Michigan Search and Rescue Videos
Spring Camp News Story
Newago Camp Henry Spring Camp
11 Years - A beautiful thing
Pictures going back 11 Years of this team
Spectacular Team Film by Lucia Reeck
Through the Years - 10 Year Anniversary
Air Scent Wilderness - Level Two
Documentary On Michigan Search and Rescue
Created by Josh Hamilton
Use of drones in search
Teams very first rappelling practice
Rappelling July 2012. You'll see mothers, grandmothers, daughters, state and federal employed, unemployed, students, self employed, retired, retail, fast food. Doing it first themselfs then with the dogs.
This video can be shared using: http://youtu.be/wM2SWhJkLFE
Fall Camp Newaygo News Article"
WLNS Rapelling News Article"
This article is reprinted here with permission of the author:
“Just a dog”
By Richard Biby
People have said to me from time to time things like “lighten up,
it’s just a dog” or “that’s a lot of money for just a dog”.
They say to me they don’t understand the distance traveled, the time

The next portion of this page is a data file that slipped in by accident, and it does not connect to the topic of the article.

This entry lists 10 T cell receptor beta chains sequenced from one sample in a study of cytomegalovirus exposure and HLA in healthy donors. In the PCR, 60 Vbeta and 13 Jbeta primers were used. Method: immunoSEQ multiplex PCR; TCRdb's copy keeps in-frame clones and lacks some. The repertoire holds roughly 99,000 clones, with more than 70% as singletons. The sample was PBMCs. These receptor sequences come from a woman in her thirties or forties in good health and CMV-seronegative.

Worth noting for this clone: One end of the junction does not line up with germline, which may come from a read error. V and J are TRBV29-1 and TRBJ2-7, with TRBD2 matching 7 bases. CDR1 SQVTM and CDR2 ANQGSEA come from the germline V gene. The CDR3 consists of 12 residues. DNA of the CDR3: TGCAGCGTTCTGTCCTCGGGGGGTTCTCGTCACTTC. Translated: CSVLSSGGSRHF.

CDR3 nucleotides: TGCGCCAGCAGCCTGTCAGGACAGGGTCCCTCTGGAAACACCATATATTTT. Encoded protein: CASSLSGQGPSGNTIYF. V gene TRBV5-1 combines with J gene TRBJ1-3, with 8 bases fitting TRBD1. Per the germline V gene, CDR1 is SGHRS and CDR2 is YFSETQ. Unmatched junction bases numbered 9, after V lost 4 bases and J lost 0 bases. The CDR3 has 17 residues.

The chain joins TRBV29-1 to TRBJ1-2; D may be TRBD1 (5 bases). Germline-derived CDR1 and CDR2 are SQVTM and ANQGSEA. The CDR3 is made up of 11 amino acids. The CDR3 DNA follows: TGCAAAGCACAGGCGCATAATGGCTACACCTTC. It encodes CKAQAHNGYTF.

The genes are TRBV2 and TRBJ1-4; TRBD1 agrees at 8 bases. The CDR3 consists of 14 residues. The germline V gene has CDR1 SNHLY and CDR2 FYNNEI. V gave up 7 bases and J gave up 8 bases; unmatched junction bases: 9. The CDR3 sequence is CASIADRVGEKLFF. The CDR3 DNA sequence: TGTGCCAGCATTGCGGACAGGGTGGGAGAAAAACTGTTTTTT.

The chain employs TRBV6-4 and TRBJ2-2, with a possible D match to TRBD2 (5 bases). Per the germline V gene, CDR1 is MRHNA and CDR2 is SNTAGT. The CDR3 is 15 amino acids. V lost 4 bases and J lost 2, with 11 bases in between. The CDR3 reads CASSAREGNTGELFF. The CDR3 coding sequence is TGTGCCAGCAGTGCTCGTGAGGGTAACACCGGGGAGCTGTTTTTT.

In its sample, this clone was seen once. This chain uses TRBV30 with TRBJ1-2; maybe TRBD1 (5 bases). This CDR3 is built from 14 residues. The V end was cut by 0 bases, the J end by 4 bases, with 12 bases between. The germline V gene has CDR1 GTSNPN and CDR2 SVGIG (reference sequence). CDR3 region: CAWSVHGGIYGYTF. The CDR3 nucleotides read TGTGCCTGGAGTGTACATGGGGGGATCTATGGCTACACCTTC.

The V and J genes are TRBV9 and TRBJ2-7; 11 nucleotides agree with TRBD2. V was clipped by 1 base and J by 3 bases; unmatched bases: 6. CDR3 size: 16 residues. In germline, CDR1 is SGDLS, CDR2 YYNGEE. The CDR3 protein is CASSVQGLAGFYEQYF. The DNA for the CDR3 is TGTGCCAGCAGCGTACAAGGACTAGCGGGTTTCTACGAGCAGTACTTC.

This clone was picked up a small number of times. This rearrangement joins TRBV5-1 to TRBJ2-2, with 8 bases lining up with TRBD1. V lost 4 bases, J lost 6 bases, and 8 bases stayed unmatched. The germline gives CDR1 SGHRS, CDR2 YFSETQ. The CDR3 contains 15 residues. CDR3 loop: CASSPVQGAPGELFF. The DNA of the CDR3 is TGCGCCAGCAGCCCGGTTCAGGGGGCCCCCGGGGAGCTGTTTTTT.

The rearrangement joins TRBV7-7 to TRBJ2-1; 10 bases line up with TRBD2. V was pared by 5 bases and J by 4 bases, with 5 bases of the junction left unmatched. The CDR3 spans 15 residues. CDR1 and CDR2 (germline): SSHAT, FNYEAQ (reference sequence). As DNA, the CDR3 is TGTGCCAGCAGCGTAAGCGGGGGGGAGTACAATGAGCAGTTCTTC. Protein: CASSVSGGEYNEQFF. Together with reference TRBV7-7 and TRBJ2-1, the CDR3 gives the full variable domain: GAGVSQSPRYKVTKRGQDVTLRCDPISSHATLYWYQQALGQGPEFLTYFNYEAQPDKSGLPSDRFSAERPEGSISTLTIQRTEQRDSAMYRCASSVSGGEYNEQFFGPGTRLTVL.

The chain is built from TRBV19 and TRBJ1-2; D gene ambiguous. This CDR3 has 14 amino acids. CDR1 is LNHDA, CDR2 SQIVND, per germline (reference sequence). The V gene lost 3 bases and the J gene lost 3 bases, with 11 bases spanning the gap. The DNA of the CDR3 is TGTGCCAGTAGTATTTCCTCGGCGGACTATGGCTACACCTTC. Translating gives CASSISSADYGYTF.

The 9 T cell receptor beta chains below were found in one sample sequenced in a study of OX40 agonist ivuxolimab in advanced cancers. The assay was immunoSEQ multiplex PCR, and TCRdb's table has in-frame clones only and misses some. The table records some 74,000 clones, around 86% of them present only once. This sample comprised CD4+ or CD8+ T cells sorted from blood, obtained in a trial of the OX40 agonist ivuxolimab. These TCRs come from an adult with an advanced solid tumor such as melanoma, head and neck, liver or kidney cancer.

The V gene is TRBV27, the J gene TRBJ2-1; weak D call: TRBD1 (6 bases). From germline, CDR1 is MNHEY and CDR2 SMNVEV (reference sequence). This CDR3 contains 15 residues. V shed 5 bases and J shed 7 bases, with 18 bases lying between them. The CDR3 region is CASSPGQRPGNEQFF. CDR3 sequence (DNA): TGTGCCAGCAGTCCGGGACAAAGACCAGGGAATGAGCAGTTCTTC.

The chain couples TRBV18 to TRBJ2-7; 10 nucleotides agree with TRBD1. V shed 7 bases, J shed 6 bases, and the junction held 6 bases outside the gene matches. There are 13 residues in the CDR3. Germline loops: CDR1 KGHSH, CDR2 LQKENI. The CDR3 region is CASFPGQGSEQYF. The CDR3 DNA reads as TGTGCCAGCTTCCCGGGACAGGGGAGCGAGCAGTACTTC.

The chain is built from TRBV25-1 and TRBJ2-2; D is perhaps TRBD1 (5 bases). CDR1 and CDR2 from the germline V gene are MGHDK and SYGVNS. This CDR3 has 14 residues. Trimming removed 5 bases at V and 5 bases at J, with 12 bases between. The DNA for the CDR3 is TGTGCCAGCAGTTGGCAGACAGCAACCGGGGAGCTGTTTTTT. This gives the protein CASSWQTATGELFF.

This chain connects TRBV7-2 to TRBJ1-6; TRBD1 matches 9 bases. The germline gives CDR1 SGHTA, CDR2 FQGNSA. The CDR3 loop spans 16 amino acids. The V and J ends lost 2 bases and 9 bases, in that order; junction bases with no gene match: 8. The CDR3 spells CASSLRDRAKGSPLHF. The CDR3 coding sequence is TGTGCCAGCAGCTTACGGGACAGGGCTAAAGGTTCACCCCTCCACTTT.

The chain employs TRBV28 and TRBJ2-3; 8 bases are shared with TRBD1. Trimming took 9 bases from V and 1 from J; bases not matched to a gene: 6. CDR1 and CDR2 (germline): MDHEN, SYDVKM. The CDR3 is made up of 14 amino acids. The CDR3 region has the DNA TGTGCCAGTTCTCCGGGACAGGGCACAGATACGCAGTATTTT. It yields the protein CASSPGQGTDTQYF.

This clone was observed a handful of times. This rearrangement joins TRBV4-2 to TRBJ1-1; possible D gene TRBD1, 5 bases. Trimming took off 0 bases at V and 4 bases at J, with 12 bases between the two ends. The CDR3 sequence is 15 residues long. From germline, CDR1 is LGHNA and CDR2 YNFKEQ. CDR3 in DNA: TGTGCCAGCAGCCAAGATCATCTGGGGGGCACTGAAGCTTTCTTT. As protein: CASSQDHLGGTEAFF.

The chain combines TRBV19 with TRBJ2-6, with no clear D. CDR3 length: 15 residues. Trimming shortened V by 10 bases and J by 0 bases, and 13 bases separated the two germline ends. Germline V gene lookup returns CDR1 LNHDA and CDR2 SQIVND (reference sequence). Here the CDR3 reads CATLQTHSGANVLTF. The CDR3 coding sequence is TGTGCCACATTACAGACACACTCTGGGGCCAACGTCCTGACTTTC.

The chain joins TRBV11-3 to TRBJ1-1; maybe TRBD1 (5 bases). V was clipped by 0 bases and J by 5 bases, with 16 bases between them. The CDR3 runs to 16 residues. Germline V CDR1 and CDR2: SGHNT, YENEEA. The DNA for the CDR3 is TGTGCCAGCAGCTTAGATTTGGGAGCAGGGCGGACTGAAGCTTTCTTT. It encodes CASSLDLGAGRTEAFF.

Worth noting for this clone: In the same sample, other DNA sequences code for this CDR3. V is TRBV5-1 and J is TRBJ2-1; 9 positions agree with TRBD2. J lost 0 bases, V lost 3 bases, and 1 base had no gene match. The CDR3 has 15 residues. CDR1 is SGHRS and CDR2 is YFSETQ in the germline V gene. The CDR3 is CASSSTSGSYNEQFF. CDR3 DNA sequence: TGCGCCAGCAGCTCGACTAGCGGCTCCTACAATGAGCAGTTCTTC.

spent, or the costs involved for “just a dog”.
Some of my proudest moments have come about with “just a dog”.
Many hours have passed and the only company I had was “just a dog”
but I did not once feel slighted. Some
of my saddest moments have been brought about by “just a dog”, and in those
days of darkness, the gentle touch of “just a dog” gave me comfort and
reason to overcome the day.
For those of you who do not understand the whys and wherefores of “just
a dog”, then you will probably understand phases like “just a friend”,
“just a sunrise”, or “just a promise”.
“Just a dog” brings into my life the very essence of friendship,
trust, and pure unbridled joy. “Just
a dog” brings out in me the compassion and patience that make me a better
person. Because of “just a dog”
I will rise early, take long walks and look longingly to the future.
So for me and folks like me, it’s not “just a dog” but an
embodiment of all the hopes and dreams of the future, the fond memories of the
past, and the pure joy of the moment. “Just
a dog” brings out what’s good in me and diverts my thoughts away from myself
and the worries of the day.
I hope that someday they can
understand that it’s not “just a dog” but the thing that gives me humanity
and keeps me from being just a man. So
the next time you hear the phrase “just a dog”, just smile, because they - -
-“just don’t understand”.